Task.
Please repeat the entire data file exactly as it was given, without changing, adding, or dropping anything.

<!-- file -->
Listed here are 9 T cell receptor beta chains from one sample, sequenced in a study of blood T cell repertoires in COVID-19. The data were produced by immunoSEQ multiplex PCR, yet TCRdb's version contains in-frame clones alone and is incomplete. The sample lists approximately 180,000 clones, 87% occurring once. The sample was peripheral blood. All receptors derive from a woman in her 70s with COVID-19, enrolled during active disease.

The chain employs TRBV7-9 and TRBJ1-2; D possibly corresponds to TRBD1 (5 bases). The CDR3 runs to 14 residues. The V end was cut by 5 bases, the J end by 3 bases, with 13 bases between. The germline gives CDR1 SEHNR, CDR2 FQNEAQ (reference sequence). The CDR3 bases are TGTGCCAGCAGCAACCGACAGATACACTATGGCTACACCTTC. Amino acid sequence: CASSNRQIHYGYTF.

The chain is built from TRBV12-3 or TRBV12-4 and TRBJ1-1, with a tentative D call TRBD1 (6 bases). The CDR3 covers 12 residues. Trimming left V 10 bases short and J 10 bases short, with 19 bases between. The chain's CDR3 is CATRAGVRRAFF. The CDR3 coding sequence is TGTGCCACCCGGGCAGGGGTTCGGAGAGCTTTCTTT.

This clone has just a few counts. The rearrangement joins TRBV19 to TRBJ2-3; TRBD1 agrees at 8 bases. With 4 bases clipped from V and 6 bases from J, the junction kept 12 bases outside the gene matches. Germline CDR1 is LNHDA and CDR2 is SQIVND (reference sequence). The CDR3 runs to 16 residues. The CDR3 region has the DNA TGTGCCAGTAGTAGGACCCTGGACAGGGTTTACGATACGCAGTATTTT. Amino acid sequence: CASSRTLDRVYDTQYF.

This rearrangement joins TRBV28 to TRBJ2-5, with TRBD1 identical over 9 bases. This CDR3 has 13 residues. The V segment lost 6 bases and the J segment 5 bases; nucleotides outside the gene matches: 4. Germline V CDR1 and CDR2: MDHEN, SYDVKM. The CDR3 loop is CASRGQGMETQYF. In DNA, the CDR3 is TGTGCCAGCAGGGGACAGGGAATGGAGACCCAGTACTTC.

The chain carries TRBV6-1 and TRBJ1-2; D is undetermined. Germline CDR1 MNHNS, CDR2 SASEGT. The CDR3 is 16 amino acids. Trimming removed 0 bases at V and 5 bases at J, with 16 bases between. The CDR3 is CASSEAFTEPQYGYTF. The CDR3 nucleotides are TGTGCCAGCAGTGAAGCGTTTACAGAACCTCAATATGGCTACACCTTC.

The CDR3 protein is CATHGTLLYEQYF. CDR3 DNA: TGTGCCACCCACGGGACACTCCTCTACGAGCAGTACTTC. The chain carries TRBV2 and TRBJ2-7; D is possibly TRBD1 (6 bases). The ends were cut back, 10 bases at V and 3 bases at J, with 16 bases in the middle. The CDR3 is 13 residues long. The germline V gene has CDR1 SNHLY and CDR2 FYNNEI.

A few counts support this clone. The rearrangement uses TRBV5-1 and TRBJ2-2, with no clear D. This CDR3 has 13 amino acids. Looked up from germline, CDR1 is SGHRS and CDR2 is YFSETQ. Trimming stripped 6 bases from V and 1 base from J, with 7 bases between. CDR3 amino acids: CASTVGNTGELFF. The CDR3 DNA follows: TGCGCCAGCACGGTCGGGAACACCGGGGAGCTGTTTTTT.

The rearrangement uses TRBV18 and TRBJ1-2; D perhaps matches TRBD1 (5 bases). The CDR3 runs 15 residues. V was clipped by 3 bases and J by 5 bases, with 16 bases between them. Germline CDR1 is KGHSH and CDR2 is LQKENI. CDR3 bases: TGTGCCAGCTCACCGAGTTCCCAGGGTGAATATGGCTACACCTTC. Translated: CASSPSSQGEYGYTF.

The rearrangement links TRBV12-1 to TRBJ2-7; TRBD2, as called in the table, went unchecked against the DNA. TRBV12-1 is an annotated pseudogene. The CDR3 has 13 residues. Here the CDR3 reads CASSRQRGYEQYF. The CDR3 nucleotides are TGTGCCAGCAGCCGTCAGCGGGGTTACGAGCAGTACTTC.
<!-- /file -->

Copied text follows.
Listed here are 9 T cell receptor beta chains from one sample, sequenced in a study of blood T cell repertoires in COVID-19. The data were produced by immunoSEQ multiplex PCR, yet TCRdb's version contains in-frame clones alone and is incomplete. The sample lists approximately 180,000 clones, 87% occurring once. The sample was peripheral blood. All receptors derive from a woman in her 70s with COVID-19, enrolled during active disease.

The chain employs TRBV7-9 and TRBJ1-2; D possibly corresponds to TRBD1 (5 bases). The CDR3 runs to 14 residues. The V end was cut by 5 bases, the J end by 3 bases, with 13 bases between. The germline gives CDR1 SEHNR, CDR2 FQNEAQ (reference sequence). The CDR3 bases are TGTGCCAGCAGCAACCGACAGATACACTATGGCTACACCTTC. Amino acid sequence: CASSNRQIHYGYTF.

The chain is built from TRBV12-3 or TRBV12-4 and TRBJ1-1, with a tentative D call TRBD1 (6 bases). The CDR3 covers 12 residues. Trimming left V 10 bases short and J 10 bases short, with 19 bases between. The chain's CDR3 is CATRAGVRRAFF. The CDR3 coding sequence is TGTGCCACCCGGGCAGGGGTTCGGAGAGCTTTCTTT.

This clone has just a few counts. The rearrangement joins TRBV19 to TRBJ2-3; TRBD1 agrees at 8 bases. With 4 bases clipped from V and 6 bases from J, the junction kept 12 bases outside the gene matches. Germline CDR1 is LNHDA and CDR2 is SQIVND (reference sequence). The CDR3 runs to 16 residues. The CDR3 region has the DNA TGTGCCAGTAGTAGGACCCTGGACAGGGTTTACGATACGCAGTATTTT. Amino acid sequence: CASSRTLDRVYDTQYF.

This rearrangement joins TRBV28 to TRBJ2-5, with TRBD1 identical over 9 bases. This CDR3 has 13 residues. The V segment lost 6 bases and the J segment 5 bases; nucleotides outside the gene matches: 4. Germline V CDR1 and CDR2: MDHEN, SYDVKM. The CDR3 loop is CASRGQGMETQYF. In DNA, the CDR3 is TGTGCCAGCAGGGGACAGGGAATGGAGACCCAGTACTTC.

The chain carries TRBV6-1 and TRBJ1-2; D is undetermined. Germline CDR1 MNHNS, CDR2 SASEGT. The CDR3 is 16 amino acids. Trimming removed 0 bases at V and 5 bases at J, with 16 bases between. The CDR3 is CASSEAFTEPQYGYTF. The CDR3 nucleotides are TGTGCCAGCAGTGAAGCGTTTACAGAACCTCAATATGGCTACACCTTC.

The CDR3 protein is CATHGTLLYEQYF. CDR3 DNA: TGTGCCACCCACGGGACACTCCTCTACGAGCAGTACTTC. The chain carries TRBV2 and TRBJ2-7; D is possibly TRBD1 (6 bases). The ends were cut back, 10 bases at V and 3 bases at J, with 16 bases in the middle. The CDR3 is 13 residues long. The germline V gene has CDR1 SNHLY and CDR2 FYNNEI.

A few counts support this clone. The rearrangement uses TRBV5-1 and TRBJ2-2, with no clear D. This CDR3 has 13 amino acids. Looked up from germline, CDR1 is SGHRS and CDR2 is YFSETQ. Trimming stripped 6 bases from V and 1 base from J, with 7 bases between. CDR3 amino acids: CASTVGNTGELFF. The CDR3 DNA follows: TGCGCCAGCACGGTCGGGAACACCGGGGAGCTGTTTTTT.

The rearrangement uses TRBV18 and TRBJ1-2; D perhaps matches TRBD1 (5 bases). The CDR3 runs 15 residues. V was clipped by 3 bases and J by 5 bases, with 16 bases between them. Germline CDR1 is KGHSH and CDR2 is LQKENI. CDR3 bases: TGTGCCAGCTCACCGAGTTCCCAGGGTGAATATGGCTACACCTTC. Translated: CASSPSSQGEYGYTF.

The rearrangement links TRBV12-1 to TRBJ2-7; TRBD2, as called in the table, went unchecked against the DNA. TRBV12-1 is an annotated pseudogene. The CDR3 has 13 residues. Here the CDR3 reads CASSRQRGYEQYF. The CDR3 nucleotides are TGTGCCAGCAGCCGTCAGCGGGGTTACGAGCAGTACTTC.